Will L.A. weed troubles spoil opportunity for Fresno cannabis hopeful?

A prospective Fresno cannabis dispensary up for appeal with the City Council next week could be facing legal troubles that prevent it from gaining a license under the city’s cannabis ordinance. 

The shop in question? Authentic 559, a dispensary with former Fresno State Diamond ‘Dog and Major League Baseball starting pitcher Matt Garza serving as its local representative holding a 51 percent stake.


The company has already faced early questions over the now-former CEO of its parent company, Shryne Group, Brian Mitchell.

Mitchell currently faces six counts of felony insurance fraud and two counts of workers’ co mpensation fraud and another count of conspiracy to commit a crime. He was charged by Alameda County prosecutors in September over his involvement with a Bay Area painting and construction company.

Shryne is best known for its exceedingly popular Stiiizy product line.

However, Authentic 559 faces other potential pitfalls, centering on a different co-owner, the company’s operations chief Tony Huang.

Huang holds a 19.5 percent share in the would-be dispensary and has a checkered past which could sink the pot shop’s application. 

Per Fresno municipal code, applicants who have “been noticed, charged, cited, or convicted of violating any law or ordinance relating to the operation of a commercial cannabis activity” will be denied. 

That raises a question regarding Huang’s activities in the last few years. 

In 2019, the City of Pasadena determined that Huang owned a property that was used as a dispensary

A filing with Pasadena’s Code Enforcement Commission notes that Huang signed a lease with a woman, named Amy Sahadi Diaz, who operated a cannabis dispensary dubbed “Undefeated 25.”

The dispensary was not licensed by state or local officials, the filing says.

While it is unmentioned if Huang was also an owner in Undefeated 25, the abatement petition filed by the City of Pasadena noted that “Huang has been and is currently strongly involved in the retail sales of cannabis at several other locations in Southern California.”

Pasadena officials issued eight citations against Huang’s tenant from January to April 2018 and again in 2019, totaling $8,358.

On Sept. 5, 2019, the Pasadena Code Enforcement Commission unanimously approved an abatement order against Huang and his tenant for public nuisance, citing violations of two of the city’s anti-cannabis laws.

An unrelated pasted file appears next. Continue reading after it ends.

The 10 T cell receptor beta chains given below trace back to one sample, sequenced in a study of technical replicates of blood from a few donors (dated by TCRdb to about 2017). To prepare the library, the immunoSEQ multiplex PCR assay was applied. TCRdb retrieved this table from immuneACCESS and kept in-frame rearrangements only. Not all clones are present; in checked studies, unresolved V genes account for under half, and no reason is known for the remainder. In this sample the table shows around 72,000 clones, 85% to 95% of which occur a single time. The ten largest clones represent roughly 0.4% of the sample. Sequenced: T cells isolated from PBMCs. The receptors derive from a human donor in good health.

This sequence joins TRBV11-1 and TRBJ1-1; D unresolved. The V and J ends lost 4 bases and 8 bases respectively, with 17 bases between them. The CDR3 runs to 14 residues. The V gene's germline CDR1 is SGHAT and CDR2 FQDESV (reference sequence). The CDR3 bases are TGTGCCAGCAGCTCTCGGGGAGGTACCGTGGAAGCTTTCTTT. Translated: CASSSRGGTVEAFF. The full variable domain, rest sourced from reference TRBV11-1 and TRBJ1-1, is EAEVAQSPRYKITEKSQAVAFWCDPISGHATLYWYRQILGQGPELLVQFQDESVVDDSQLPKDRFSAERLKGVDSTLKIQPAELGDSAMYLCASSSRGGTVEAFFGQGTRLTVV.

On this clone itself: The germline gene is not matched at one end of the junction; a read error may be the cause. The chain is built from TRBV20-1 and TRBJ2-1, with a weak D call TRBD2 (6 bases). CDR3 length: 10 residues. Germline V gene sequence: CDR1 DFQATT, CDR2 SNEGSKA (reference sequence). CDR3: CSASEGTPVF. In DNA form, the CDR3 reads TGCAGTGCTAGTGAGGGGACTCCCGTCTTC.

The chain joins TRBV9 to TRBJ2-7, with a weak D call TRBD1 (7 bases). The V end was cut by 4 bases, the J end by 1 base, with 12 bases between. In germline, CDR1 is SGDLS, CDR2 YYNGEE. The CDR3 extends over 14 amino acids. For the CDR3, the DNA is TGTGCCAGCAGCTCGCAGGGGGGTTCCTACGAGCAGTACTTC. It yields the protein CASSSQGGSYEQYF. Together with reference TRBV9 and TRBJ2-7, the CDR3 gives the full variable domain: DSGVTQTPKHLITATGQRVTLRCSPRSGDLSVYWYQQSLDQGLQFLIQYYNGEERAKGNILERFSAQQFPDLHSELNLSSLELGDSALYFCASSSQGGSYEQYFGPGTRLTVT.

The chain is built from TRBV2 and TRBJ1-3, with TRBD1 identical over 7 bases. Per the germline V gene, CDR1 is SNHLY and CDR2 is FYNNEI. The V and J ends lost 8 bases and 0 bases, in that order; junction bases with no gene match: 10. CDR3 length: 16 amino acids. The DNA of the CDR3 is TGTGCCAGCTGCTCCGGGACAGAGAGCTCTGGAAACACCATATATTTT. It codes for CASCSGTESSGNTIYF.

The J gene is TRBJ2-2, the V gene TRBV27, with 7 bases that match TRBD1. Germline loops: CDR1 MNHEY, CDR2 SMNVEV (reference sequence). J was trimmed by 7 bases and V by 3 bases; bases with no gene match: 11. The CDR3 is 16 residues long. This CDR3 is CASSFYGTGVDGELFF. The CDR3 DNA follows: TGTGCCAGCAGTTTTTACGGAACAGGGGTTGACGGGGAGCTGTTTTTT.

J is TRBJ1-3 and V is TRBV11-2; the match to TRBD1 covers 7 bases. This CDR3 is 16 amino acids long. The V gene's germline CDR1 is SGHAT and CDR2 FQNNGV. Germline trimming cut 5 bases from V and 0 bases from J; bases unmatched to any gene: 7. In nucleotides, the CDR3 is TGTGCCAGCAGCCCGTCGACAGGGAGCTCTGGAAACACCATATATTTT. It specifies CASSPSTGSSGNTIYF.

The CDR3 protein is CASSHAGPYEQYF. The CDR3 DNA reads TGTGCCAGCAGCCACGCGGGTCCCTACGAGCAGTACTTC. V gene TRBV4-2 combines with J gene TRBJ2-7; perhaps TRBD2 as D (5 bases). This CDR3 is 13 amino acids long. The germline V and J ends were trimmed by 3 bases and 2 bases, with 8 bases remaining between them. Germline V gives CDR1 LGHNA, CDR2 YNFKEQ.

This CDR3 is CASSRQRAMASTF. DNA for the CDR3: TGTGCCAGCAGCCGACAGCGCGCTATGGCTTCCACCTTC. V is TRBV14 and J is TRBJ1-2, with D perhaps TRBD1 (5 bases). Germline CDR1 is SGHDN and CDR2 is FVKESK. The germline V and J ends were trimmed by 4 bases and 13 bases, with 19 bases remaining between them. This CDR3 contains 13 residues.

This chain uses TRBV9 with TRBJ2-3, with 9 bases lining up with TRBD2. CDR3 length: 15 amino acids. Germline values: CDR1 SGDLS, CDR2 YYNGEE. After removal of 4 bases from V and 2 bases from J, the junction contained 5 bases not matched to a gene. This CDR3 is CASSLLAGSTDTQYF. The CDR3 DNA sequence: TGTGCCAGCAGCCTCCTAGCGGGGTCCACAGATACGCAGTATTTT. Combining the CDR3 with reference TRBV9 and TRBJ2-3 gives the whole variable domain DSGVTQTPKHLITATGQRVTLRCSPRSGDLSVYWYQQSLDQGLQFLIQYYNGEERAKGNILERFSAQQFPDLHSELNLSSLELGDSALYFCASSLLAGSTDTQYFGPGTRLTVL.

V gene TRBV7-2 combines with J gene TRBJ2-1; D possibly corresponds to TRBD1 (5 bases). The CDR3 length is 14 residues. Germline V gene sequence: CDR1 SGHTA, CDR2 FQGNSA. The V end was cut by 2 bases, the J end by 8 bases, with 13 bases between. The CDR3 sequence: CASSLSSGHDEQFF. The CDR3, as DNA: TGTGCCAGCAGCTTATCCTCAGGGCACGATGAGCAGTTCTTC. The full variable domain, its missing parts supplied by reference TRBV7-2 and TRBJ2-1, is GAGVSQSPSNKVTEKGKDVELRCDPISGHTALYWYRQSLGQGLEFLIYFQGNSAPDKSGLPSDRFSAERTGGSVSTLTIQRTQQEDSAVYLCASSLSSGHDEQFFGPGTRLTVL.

Following approval from the commission, city officials sought a warrant from a Los Angeles County Judge and subsequently boarded up the property in Nov. 2019.

In February 2020, a new owner of the property petitioned Pasadena to rescind the abatement, owing to the sale of the property and the ouster of the dispensary.

As part of its application, the City of Fresno asked if any owners have been subject to any administrative action including, but not limited to, suspension, denial or revocation of a cannabis businesses license at any time during the past three years. 

Authentic 559 said in the application that none of its owners have been subject to any administrative actions. 

As Fresno’s municipal code states: “If it is later discovered that any false information was provided by the applicant, the applicant shall be denied, and if a commercial cannabis business permit was granted, it shall be revoked with no opportunity for an appeal.” 

If Fresno leaders determine that the abatement sought for the Huang-owned property is classified as an “administrative action,” Authentic 559 would likely be out of luck. 

Authentic 559’s appeal hearing – along with two others for High Speed Healing and Beyond Rooted 559 – is scheduled for Wednesday, Feb. 16 before the Fresno City Council.

Editor’s Note: A previous version of this story referred to Huang as the owner of the Pasadena-based dispensary. Huang was, in fact, the property owner. This story has been updated to reflect that relationship.

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